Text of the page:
A non-interference engine is one that has enough camshaft lift to open the valve and allow the charge of air and fuel into the combustion chamber but does not open so far into the chamber that a broken timing chain or belt would cause the valve and moving piston to collide when the camshaft stops. Interference refers to the relationship between the valves and pistons. A non-interference engine with a single camshaft has no interference between pistons and valves.
The design of an interference engine allows the valves to open more than they do in a non-interference engine, which gives an interference engine a greater air/fuel charge and engine performance than a non-interference engine. In an interference engine, when a timing chain or belt breaks, the piston and valve collide and cause major engine damage, due to the engine design. Such damage does not occur when a timing belt breaks in a single-camshaft non-interference engine.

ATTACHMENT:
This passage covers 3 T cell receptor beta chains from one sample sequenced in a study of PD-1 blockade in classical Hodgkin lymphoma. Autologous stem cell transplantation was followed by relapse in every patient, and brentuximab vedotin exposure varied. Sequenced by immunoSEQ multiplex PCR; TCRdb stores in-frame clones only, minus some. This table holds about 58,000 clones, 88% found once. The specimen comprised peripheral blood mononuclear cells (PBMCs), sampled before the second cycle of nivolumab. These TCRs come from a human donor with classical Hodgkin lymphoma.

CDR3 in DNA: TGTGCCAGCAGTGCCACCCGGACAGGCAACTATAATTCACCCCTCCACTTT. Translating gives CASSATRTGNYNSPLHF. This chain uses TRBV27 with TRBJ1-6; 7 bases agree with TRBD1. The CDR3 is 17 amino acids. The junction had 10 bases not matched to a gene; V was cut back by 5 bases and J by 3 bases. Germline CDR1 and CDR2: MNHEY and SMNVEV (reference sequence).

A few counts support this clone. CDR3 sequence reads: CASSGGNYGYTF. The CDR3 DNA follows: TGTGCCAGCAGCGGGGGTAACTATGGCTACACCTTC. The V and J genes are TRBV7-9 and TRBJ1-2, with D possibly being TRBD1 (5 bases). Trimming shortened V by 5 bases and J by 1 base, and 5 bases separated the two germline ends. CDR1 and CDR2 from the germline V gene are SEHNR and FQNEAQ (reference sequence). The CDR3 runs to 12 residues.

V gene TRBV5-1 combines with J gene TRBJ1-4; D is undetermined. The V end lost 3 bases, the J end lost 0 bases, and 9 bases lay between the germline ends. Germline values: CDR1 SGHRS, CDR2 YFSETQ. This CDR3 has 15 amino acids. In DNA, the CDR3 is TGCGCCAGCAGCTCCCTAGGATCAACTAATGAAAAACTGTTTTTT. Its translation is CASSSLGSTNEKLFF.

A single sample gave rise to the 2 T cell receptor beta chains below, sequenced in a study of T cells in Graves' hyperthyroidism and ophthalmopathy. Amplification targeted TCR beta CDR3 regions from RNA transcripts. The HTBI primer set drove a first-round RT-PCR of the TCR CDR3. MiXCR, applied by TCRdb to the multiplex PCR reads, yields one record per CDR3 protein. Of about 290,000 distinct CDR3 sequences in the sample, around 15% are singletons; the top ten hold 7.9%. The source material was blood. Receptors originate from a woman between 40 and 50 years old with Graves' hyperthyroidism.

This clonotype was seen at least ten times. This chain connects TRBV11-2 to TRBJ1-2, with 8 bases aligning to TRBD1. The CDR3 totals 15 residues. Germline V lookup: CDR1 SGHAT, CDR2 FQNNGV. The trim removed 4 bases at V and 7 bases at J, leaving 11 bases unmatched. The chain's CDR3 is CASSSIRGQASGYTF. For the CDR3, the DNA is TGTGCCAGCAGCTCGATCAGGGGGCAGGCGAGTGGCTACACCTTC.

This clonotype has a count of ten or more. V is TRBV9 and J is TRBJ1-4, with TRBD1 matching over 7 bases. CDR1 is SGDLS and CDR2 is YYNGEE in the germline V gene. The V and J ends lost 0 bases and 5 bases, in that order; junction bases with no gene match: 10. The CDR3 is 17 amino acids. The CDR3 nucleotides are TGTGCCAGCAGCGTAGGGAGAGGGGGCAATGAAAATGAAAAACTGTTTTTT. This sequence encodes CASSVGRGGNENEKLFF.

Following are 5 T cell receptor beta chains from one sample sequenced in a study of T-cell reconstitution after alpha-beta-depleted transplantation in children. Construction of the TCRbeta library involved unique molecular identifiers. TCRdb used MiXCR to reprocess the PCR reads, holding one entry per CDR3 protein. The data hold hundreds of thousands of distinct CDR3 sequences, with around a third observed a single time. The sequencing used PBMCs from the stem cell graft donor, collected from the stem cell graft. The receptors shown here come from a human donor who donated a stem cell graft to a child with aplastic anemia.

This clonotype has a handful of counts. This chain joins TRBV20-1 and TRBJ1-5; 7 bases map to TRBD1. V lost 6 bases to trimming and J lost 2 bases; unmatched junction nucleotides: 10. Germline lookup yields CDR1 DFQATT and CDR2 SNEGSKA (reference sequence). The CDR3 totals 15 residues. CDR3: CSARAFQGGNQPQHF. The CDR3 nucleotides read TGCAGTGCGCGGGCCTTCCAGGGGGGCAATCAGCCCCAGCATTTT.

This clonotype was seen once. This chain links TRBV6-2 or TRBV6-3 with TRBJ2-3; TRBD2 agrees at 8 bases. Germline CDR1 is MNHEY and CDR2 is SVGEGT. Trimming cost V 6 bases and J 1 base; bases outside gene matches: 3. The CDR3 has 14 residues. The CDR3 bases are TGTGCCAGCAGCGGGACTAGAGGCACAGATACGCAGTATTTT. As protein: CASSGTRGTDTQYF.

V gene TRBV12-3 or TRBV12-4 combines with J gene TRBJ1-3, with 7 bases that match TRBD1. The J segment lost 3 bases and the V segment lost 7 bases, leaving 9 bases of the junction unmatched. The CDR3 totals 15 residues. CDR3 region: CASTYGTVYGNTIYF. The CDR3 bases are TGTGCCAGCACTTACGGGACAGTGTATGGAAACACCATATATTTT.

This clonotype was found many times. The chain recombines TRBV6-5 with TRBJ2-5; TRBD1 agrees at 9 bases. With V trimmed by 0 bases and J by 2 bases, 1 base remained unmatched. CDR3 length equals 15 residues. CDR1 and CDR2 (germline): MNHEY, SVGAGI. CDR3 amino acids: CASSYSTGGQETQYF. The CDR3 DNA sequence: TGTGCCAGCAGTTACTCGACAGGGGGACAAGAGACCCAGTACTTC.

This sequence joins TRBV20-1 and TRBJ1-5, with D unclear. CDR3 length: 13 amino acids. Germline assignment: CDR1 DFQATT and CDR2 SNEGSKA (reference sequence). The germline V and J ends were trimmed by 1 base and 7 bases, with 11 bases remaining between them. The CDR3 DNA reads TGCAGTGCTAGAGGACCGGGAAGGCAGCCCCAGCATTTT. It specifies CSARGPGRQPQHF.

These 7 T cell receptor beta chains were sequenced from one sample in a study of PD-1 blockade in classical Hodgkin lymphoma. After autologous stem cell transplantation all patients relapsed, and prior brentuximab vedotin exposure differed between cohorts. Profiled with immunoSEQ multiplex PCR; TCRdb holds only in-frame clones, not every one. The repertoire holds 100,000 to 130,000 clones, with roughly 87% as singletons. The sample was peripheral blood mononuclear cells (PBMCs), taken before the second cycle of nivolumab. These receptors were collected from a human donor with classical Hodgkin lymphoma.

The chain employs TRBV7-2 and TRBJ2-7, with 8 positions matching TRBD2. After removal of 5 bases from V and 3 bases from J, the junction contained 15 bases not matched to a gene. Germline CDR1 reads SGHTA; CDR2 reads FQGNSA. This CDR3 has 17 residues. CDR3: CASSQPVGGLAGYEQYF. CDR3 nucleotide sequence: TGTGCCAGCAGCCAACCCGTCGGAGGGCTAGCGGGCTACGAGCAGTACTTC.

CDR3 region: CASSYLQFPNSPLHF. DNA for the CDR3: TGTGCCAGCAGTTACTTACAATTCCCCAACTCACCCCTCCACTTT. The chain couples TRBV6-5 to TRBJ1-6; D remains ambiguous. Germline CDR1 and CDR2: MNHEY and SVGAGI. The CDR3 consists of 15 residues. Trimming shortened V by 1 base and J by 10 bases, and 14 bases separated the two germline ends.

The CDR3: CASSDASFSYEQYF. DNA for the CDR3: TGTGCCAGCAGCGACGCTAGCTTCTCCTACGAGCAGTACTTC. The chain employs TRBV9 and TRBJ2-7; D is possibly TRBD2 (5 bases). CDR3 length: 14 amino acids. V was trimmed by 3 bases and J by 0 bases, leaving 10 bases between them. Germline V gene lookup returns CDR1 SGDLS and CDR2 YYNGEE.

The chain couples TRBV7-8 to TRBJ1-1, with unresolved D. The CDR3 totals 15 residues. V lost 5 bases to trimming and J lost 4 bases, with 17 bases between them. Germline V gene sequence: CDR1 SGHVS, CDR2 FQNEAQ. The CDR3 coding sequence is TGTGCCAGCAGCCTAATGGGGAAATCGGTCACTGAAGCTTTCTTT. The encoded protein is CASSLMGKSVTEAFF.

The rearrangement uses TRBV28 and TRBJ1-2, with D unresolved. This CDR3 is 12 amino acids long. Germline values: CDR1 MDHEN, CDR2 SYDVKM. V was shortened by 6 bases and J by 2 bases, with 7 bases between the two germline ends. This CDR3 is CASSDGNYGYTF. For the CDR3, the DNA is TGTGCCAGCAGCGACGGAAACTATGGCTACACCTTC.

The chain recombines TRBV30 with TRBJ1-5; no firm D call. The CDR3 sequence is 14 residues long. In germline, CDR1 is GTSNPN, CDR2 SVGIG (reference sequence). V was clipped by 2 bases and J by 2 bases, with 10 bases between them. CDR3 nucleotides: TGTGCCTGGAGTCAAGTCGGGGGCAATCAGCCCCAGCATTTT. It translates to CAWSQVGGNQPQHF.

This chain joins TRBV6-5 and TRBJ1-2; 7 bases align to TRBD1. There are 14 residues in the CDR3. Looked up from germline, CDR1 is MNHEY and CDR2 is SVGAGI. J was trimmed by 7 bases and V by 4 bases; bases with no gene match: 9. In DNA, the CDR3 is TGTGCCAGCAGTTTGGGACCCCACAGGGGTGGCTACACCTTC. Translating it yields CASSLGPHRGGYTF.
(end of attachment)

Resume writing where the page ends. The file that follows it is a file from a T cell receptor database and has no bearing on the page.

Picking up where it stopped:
As of 2016, some automakers manufacture vehicles with dual camshafts and non-interference engines. Due to the dual camshaft design, if a timing belt breaks in some vehicles, when the two camshafts stop, they cause interference between the two valves, even though there is no interference between pistons and valves. Owners of vehicles with both non-interference and interference engines should follow their vehicle manufacturers' recommended schedules for changing timing belts as a preventive maintenance to avoid engine damage.